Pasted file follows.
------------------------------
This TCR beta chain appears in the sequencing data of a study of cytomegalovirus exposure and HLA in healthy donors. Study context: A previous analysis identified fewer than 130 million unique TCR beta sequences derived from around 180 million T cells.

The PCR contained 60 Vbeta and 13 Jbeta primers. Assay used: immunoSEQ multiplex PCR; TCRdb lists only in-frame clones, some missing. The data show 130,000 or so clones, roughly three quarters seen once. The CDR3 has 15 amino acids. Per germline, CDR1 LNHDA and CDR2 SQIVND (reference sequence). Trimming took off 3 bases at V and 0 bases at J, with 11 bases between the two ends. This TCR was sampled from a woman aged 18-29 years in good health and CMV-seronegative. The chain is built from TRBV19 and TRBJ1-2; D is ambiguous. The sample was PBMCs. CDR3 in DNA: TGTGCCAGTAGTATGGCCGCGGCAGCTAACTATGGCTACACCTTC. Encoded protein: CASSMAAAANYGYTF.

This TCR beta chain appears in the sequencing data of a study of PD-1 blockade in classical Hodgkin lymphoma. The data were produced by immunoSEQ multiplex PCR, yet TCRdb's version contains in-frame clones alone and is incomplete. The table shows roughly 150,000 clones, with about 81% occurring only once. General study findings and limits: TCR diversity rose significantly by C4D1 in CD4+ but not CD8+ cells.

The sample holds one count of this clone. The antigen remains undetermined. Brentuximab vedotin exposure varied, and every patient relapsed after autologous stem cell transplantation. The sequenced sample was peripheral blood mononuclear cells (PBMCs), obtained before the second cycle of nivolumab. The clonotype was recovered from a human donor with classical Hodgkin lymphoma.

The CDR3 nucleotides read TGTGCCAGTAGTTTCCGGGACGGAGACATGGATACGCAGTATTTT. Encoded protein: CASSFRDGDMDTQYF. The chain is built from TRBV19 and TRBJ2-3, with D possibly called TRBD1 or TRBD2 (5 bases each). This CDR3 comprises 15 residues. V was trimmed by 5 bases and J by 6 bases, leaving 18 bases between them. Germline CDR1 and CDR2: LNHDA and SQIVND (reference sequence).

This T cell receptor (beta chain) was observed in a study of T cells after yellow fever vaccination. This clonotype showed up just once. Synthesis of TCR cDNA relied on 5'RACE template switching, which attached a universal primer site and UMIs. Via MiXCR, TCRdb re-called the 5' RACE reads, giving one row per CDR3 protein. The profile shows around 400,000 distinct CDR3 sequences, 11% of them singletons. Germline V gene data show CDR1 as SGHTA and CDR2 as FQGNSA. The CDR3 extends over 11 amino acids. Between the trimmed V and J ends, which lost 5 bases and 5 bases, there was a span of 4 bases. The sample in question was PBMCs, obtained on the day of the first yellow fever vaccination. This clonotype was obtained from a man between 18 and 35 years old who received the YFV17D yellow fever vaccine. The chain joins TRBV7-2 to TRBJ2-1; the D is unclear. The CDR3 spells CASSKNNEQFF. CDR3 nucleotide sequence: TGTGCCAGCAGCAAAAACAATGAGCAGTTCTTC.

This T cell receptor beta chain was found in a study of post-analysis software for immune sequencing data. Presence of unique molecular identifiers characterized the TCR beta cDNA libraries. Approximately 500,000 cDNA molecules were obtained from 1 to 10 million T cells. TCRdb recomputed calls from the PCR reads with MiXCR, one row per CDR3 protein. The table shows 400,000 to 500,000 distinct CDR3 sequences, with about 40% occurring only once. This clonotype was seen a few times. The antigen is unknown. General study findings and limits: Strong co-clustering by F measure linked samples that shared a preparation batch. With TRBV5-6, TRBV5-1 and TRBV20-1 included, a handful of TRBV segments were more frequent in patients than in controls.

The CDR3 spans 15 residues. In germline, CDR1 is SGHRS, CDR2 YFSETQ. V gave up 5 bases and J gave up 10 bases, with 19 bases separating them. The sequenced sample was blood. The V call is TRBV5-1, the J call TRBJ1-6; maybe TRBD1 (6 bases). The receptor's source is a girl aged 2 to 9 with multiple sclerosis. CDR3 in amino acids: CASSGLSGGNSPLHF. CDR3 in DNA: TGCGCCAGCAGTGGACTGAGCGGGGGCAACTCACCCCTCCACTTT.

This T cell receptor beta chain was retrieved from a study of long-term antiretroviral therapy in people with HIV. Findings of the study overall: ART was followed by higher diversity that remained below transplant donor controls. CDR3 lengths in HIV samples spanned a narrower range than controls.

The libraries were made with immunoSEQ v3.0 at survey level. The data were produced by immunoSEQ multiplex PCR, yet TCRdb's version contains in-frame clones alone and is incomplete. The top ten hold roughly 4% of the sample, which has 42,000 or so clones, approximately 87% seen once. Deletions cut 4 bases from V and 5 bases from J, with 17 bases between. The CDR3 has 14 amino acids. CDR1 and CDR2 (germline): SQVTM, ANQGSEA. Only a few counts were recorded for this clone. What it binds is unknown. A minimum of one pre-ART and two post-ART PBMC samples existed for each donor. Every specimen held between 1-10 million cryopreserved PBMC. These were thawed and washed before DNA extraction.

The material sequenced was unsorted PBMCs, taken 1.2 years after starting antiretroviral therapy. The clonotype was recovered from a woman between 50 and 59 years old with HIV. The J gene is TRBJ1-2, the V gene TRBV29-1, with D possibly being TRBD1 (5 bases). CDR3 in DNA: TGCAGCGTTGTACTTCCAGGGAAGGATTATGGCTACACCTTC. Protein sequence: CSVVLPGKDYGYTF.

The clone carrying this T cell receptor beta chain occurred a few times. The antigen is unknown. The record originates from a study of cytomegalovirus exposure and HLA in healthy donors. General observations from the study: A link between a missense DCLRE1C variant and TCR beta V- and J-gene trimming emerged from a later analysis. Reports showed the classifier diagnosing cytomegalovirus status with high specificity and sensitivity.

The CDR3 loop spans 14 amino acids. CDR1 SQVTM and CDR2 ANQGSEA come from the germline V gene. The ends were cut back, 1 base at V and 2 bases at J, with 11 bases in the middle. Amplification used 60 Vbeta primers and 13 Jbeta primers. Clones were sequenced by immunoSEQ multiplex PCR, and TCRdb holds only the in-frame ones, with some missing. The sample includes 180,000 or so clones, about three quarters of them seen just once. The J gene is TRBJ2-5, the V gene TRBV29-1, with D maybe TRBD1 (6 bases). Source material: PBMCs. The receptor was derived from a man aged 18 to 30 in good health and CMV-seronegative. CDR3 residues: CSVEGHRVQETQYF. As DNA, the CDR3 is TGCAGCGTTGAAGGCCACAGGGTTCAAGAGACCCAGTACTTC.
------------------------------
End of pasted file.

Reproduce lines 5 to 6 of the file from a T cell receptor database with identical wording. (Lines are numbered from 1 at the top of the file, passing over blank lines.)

The CDR3 nucleotides read TGTGCCAGTAGTTTCCGGGACGGAGACATGGATACGCAGTATTTT. Encoded protein: CASSFRDGDMDTQYF. The chain is built from TRBV19 and TRBJ2-3, with D possibly called TRBD1 or TRBD2 (5 bases each). This CDR3 comprises 15 residues. V was trimmed by 5 bases and J by 6 bases, leaving 18 bases between them. Germline CDR1 and CDR2: LNHDA and SQIVND (reference sequence).

This T cell receptor (beta chain) was observed in a study of T cells after yellow fever vaccination. This clonotype showed up just once. Synthesis of TCR cDNA relied on 5'RACE template switching, which attached a universal primer site and UMIs. Via MiXCR, TCRdb re-called the 5' RACE reads, giving one row per CDR3 protein. The profile shows around 400,000 distinct CDR3 sequences, 11% of them singletons. Germline V gene data show CDR1 as SGHTA and CDR2 as FQGNSA. The CDR3 extends over 11 amino acids. Between the trimmed V and J ends, which lost 5 bases and 5 bases, there was a span of 4 bases. The sample in question was PBMCs, obtained on the day of the first yellow fever vaccination. This clonotype was obtained from a man between 18 and 35 years old who received the YFV17D yellow fever vaccine. The chain joins TRBV7-2 to TRBJ2-1; the D is unclear. The CDR3 spells CASSKNNEQFF. CDR3 nucleotide sequence: TGTGCCAGCAGCAAAAACAATGAGCAGTTCTTC.